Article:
Garwood's novel For the Roses was adapted for the television feature Rose Hill. Garwood's novels are particularly known for the quirkiness of her heroines, who tend to have an ability to get lost anywhere, clumsiness, and a "charming ability to obfuscate and change the direction of conversations to the consternation, frustration, but eventual acceptance of the other party." She is not afraid to tackle difficult issues, and one of her books deals with spousal abuse. Her novels are very historically accurate, and Garwood has been known to scour the library at the University of Kansas to find three sources confirming a fact before she includes it in one of her books.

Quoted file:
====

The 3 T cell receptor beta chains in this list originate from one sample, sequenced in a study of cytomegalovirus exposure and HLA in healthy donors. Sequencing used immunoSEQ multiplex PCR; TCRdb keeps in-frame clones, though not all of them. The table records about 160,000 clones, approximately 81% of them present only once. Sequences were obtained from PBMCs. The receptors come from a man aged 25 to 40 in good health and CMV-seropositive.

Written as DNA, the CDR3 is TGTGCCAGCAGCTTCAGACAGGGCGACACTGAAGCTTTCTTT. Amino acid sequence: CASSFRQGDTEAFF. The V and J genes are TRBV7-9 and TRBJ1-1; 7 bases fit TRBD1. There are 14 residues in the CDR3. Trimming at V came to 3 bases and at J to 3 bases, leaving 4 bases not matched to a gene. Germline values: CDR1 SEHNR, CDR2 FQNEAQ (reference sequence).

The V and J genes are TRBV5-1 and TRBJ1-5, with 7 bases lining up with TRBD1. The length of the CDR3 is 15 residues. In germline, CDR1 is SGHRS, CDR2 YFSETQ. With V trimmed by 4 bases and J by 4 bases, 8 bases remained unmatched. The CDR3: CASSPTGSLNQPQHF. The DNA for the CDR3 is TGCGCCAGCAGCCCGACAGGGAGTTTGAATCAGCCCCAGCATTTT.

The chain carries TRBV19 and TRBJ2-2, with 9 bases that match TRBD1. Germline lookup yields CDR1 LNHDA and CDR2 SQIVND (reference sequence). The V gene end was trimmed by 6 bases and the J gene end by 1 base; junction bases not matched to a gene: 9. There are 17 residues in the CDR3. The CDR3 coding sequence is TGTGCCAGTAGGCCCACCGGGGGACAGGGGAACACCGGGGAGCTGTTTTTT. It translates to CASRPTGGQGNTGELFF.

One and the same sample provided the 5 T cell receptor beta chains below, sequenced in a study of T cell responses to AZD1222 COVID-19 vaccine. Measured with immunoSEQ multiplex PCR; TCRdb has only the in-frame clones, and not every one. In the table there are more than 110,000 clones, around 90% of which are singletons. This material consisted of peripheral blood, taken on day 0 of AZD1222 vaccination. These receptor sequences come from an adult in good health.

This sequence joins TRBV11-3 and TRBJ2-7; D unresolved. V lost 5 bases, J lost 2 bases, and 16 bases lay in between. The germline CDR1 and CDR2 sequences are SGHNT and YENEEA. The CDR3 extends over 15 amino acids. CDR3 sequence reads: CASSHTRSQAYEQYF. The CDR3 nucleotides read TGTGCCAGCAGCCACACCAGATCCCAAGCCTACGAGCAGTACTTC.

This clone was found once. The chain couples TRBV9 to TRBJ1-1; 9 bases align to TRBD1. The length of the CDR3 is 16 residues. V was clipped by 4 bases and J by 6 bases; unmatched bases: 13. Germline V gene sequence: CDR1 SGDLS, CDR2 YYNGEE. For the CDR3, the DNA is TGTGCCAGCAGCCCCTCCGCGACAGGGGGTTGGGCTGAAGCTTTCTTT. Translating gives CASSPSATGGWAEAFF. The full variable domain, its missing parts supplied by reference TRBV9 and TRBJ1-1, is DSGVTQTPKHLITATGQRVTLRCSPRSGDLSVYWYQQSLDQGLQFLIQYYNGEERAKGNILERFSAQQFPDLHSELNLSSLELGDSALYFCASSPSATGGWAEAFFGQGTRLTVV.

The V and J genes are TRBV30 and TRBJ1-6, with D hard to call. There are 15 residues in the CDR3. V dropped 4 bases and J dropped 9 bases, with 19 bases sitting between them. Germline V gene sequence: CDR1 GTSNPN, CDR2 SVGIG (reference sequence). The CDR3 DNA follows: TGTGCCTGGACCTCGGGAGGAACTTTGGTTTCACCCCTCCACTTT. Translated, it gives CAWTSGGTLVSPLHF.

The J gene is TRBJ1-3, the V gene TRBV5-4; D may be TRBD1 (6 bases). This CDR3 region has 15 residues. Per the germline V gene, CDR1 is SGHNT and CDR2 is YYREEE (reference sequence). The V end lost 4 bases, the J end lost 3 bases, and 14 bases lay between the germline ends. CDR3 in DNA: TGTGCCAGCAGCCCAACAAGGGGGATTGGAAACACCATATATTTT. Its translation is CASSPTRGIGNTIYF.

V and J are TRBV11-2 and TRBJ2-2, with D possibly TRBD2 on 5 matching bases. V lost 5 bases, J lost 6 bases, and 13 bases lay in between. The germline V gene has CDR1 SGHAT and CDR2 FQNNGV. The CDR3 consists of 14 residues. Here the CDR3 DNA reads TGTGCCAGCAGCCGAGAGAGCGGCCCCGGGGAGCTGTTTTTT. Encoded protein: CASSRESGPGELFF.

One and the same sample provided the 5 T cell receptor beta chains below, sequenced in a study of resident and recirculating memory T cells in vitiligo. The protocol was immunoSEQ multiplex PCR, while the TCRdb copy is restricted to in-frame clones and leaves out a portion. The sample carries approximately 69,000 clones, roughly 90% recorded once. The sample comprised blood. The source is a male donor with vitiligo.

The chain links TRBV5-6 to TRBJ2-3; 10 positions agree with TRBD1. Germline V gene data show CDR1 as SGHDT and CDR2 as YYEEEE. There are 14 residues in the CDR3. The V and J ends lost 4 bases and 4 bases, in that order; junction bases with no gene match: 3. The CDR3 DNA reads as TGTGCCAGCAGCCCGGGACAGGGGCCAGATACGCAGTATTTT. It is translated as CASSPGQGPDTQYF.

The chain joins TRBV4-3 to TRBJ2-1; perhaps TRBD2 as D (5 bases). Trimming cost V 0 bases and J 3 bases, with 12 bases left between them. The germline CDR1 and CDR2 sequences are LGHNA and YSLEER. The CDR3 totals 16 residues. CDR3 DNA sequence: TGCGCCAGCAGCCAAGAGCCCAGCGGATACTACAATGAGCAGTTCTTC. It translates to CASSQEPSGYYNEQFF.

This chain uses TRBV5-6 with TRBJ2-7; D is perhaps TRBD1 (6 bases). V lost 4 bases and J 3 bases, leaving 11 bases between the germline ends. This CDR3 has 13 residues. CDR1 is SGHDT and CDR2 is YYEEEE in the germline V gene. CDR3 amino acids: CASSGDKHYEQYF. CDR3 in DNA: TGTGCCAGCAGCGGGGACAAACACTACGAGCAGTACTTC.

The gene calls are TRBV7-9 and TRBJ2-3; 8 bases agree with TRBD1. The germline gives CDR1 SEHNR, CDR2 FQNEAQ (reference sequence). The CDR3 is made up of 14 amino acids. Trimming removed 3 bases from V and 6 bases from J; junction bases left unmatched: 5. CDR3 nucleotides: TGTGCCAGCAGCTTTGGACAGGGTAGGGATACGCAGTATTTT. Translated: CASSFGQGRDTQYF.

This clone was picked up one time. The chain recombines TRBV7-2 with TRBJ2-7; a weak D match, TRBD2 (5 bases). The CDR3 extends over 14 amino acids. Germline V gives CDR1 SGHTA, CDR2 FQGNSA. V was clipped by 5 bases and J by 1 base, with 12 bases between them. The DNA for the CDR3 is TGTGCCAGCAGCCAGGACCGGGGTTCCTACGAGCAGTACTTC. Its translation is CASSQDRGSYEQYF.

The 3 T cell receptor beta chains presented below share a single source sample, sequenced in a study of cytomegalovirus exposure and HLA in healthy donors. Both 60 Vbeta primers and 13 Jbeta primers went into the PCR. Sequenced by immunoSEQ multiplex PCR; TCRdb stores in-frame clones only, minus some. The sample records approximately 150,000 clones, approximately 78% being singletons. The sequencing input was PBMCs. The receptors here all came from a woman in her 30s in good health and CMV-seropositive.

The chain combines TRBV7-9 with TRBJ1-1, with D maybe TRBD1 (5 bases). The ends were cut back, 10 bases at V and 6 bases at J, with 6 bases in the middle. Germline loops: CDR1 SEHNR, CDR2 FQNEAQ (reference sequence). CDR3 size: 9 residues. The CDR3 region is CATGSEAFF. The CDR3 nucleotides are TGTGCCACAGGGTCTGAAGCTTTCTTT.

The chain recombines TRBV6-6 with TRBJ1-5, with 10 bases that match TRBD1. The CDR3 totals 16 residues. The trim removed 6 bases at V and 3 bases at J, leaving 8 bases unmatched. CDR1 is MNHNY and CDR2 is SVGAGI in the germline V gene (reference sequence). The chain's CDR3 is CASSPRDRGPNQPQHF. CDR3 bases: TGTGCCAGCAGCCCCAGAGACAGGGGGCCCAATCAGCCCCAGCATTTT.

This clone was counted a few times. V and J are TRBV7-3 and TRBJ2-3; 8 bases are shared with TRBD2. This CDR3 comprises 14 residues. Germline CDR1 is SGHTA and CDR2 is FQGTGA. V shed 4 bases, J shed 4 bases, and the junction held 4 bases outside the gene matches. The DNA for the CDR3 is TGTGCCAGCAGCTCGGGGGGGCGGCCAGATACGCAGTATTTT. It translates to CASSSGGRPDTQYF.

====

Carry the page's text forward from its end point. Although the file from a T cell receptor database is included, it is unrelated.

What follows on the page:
In fifteen years of writing, by 2000 Garwood had penned 15 New York Times Bestsellers with over 30 million copies of her books in print. Despite her success in the historical romance genre, Garwood ventured into a new genre and began writing contemporary romantic suspense novels. Like her historicals, these contemporaries still focus on family relationships, whether between blood relatives or groups of friends who have styled themselves as a family. Her first contemporary offering, Heartbreaker, has been optioned for film and was serialized in Cosmopolitan magazine.